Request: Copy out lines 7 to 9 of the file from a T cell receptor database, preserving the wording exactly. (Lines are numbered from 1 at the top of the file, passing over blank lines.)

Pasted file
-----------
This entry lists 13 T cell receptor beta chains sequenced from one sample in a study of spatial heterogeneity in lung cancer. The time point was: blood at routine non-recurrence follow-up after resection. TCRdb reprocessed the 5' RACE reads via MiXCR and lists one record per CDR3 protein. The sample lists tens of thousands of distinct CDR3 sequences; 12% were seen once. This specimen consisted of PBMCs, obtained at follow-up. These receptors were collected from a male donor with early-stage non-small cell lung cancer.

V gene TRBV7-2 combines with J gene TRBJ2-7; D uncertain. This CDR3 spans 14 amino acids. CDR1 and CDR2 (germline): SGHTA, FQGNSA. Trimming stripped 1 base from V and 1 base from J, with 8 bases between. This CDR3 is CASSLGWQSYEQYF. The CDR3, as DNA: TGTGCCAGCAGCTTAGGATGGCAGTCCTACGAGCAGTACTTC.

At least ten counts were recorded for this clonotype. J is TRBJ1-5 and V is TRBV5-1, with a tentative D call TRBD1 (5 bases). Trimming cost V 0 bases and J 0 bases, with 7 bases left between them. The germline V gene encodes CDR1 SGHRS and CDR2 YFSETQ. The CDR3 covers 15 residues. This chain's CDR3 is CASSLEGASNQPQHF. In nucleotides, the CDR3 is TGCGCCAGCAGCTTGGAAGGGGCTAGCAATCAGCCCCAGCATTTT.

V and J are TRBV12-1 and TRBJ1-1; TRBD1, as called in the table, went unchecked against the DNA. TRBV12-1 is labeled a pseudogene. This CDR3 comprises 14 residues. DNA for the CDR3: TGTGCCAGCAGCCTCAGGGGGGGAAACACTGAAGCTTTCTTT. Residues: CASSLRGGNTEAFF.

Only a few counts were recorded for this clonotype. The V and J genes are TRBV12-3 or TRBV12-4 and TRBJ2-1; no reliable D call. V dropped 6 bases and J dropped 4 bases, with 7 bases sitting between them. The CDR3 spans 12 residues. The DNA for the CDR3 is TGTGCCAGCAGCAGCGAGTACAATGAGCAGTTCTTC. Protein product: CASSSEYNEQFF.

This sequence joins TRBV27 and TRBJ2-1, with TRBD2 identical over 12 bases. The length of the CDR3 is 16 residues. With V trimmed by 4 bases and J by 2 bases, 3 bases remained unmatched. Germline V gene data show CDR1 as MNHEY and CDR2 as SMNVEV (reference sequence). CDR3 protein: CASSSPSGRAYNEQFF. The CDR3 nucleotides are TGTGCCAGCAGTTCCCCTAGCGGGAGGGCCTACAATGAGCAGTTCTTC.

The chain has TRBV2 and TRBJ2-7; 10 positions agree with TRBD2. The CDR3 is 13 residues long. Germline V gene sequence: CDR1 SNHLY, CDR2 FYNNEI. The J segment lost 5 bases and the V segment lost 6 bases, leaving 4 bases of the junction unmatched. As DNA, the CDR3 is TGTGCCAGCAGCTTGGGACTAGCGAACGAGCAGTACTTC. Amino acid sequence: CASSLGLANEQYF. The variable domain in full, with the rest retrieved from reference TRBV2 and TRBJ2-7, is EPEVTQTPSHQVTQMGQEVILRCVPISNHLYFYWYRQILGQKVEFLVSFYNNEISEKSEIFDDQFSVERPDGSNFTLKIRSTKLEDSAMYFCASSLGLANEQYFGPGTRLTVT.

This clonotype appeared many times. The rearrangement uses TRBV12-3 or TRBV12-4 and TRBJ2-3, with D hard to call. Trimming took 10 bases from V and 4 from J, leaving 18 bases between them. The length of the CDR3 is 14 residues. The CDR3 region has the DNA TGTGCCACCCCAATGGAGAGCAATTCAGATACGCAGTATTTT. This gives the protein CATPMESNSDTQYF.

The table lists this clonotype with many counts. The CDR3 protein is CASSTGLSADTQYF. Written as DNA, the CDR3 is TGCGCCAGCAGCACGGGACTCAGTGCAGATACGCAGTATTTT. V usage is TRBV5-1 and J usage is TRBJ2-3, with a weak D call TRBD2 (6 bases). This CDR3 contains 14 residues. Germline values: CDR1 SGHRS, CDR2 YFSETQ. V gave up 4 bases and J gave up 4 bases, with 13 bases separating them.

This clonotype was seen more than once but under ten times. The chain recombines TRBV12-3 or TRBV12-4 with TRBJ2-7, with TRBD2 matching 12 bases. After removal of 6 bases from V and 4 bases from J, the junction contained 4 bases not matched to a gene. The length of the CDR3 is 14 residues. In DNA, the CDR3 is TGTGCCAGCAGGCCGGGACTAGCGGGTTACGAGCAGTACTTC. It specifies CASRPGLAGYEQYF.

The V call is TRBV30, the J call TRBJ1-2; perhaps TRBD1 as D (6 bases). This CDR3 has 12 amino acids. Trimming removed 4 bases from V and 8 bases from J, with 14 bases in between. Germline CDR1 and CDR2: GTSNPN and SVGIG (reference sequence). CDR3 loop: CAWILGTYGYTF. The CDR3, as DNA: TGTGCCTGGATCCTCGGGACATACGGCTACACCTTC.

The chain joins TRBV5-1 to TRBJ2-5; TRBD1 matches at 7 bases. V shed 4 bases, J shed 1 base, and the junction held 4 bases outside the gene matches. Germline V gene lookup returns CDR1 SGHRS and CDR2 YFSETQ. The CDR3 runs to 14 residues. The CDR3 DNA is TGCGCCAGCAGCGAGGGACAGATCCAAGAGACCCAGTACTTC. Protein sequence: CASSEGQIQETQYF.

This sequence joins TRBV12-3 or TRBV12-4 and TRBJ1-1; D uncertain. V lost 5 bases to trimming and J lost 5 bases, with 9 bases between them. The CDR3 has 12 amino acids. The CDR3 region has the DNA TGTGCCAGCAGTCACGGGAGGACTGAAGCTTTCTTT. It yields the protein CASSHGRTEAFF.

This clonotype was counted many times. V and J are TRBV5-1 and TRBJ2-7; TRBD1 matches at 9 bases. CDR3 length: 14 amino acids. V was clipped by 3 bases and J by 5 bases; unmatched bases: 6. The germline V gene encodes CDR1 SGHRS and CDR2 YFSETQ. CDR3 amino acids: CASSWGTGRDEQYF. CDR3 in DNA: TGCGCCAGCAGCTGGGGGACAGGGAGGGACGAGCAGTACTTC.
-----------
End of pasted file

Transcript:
The chain has TRBV2 and TRBJ2-7; 10 positions agree with TRBD2. The CDR3 is 13 residues long. Germline V gene sequence: CDR1 SNHLY, CDR2 FYNNEI. The J segment lost 5 bases and the V segment lost 6 bases, leaving 4 bases of the junction unmatched. As DNA, the CDR3 is TGTGCCAGCAGCTTGGGACTAGCGAACGAGCAGTACTTC. Amino acid sequence: CASSLGLANEQYF. The variable domain in full, with the rest retrieved from reference TRBV2 and TRBJ2-7, is EPEVTQTPSHQVTQMGQEVILRCVPISNHLYFYWYRQILGQKVEFLVSFYNNEISEKSEIFDDQFSVERPDGSNFTLKIRSTKLEDSAMYFCASSLGLANEQYFGPGTRLTVT.

This clonotype appeared many times. The rearrangement uses TRBV12-3 or TRBV12-4 and TRBJ2-3, with D hard to call. Trimming took 10 bases from V and 4 from J, leaving 18 bases between them. The length of the CDR3 is 14 residues. The CDR3 region has the DNA TGTGCCACCCCAATGGAGAGCAATTCAGATACGCAGTATTTT. This gives the protein CATPMESNSDTQYF.

The table lists this clonotype with many counts. The CDR3 protein is CASSTGLSADTQYF. Written as DNA, the CDR3 is TGCGCCAGCAGCACGGGACTCAGTGCAGATACGCAGTATTTT. V usage is TRBV5-1 and J usage is TRBJ2-3, with a weak D call TRBD2 (6 bases). This CDR3 contains 14 residues. Germline values: CDR1 SGHRS, CDR2 YFSETQ. V gave up 4 bases and J gave up 4 bases, with 13 bases separating them.